Thursday, July 11, 2013
Wednesday, July 03, 2013
Friday, June 28, 2013
Wednesday, June 26, 2013
On Monday, April 22, 2013, Kiera Wilmot went to school and mixed "The Works" toilet bowl cleaner and aluminum foil in a water bottle she brought from home. The outcome was a small "explosion" causing the top of the bottle to pop off which resulted in no damage and no injury to anyone.
According to the police report, an officer was called to the school and Kiera was arrested and taken off campus to a Juvenile Assessment Center. The arresting officer contacted the Assistant State Attorney, Tammy Glotfelty, who instructed him to charge Kiera with possession/discharge of a weapon on school grounds and discharging a destructive device. Kiera has been expelled from school, will complete her diploma through an expulsion program and will ultimately be tried as an adult. But does the punishment fit the "crime"? And how does this incident fit into the criminalization of students and the push for STEM (science, technology engineering and math) studies?
We can't solely look at Keira's failed science experiment as an isolated incident. What happened to Kiera calls into question a larger problem, that of the Zero Tolerance policies and school-based arrests that have been implemented in schools throughout the U.S. and have ultimately criminalized students, particularly students of color.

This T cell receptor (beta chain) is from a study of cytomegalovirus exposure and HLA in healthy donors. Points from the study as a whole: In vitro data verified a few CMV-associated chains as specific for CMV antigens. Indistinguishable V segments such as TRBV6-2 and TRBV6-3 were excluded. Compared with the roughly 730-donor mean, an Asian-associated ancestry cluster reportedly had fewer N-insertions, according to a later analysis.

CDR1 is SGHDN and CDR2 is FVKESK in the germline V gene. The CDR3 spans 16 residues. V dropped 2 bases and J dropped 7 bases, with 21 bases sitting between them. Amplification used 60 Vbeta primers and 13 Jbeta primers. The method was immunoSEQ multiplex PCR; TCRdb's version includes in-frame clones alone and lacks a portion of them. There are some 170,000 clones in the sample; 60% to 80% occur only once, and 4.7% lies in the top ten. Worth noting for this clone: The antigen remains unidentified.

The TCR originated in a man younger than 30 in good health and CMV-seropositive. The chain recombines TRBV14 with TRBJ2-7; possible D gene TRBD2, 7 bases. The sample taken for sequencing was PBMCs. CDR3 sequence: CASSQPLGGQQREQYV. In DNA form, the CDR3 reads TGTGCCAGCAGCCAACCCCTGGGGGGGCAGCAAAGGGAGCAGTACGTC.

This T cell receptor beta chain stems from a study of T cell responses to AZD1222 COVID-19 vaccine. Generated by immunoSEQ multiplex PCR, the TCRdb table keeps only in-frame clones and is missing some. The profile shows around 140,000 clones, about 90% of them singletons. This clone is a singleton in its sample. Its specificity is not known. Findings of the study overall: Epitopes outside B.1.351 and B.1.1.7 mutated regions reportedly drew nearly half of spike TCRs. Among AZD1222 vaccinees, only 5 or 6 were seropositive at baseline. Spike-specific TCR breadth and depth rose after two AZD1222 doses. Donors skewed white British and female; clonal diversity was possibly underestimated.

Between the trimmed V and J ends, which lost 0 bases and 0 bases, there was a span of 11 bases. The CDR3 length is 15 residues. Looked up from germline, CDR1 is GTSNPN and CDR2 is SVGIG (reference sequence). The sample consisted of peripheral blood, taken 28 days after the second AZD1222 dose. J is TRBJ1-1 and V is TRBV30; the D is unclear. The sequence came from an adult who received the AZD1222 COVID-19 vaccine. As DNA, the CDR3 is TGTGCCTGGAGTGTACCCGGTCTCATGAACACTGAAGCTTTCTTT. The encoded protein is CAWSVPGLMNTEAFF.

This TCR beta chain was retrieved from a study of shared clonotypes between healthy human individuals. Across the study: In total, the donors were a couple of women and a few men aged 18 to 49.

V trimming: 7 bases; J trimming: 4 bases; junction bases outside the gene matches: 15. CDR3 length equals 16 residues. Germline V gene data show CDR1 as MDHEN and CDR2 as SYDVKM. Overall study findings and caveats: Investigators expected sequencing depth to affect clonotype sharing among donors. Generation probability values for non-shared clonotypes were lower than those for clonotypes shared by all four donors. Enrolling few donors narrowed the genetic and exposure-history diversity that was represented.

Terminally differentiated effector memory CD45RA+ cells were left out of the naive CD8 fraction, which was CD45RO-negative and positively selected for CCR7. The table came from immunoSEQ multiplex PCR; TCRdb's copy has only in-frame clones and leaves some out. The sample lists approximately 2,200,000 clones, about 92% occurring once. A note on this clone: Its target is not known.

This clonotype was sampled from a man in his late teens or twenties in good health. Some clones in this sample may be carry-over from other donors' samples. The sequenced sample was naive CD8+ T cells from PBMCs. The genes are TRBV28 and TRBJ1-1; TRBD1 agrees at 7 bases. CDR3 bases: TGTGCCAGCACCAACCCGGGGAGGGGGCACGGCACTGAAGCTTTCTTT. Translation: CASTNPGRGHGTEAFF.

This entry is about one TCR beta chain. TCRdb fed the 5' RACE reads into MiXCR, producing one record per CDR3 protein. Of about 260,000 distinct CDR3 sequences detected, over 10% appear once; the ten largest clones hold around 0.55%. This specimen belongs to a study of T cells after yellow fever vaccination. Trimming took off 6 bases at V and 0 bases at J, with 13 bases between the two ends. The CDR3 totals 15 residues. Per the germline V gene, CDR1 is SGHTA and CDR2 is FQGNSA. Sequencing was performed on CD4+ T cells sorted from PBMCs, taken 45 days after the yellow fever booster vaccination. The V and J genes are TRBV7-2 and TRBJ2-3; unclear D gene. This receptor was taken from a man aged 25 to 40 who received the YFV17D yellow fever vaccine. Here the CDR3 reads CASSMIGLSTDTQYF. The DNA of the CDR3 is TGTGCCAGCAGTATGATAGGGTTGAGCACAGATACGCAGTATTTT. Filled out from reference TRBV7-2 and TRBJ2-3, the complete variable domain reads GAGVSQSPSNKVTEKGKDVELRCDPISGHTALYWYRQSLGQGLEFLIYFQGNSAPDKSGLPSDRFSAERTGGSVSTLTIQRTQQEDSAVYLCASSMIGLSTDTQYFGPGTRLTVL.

A report released by The Center for Civil Rights Remedies at the University of California, Los Angeles Civil Rights Project, in April shows the increasing gap between suspension rates of black and white students. According to the report, One million, or one in nine, middle school and high school students were suspended in 2009-2010, including 24 percent of black students and 7.1 percent of white students. The increase use of suspension in schools makes it increasingly difficult for students to receive a quality education and research has shown that being suspended even once in ninth grade is associated with a 32% risk for dropping out.
How can we expect students to go to school and learn when they are constantly at risk of being suspended for small infractions?
Kiera's situation also brings to mind the push for women in STEM. We have said time and time again, there's an underrepresentation of African American female students in STEM fields some of which are due to exclusions, mis-opportunities and under-education within K-12. We are constantly encouraging and urging our young African American women to explore these fields, and one has, and now she's facing multiple felonies for it.
We cannot promote academic excellence and condemn the process by which that excellence can be achieved. After all, the purpose of going to school is to learn and making mistakes is a part of the learning process.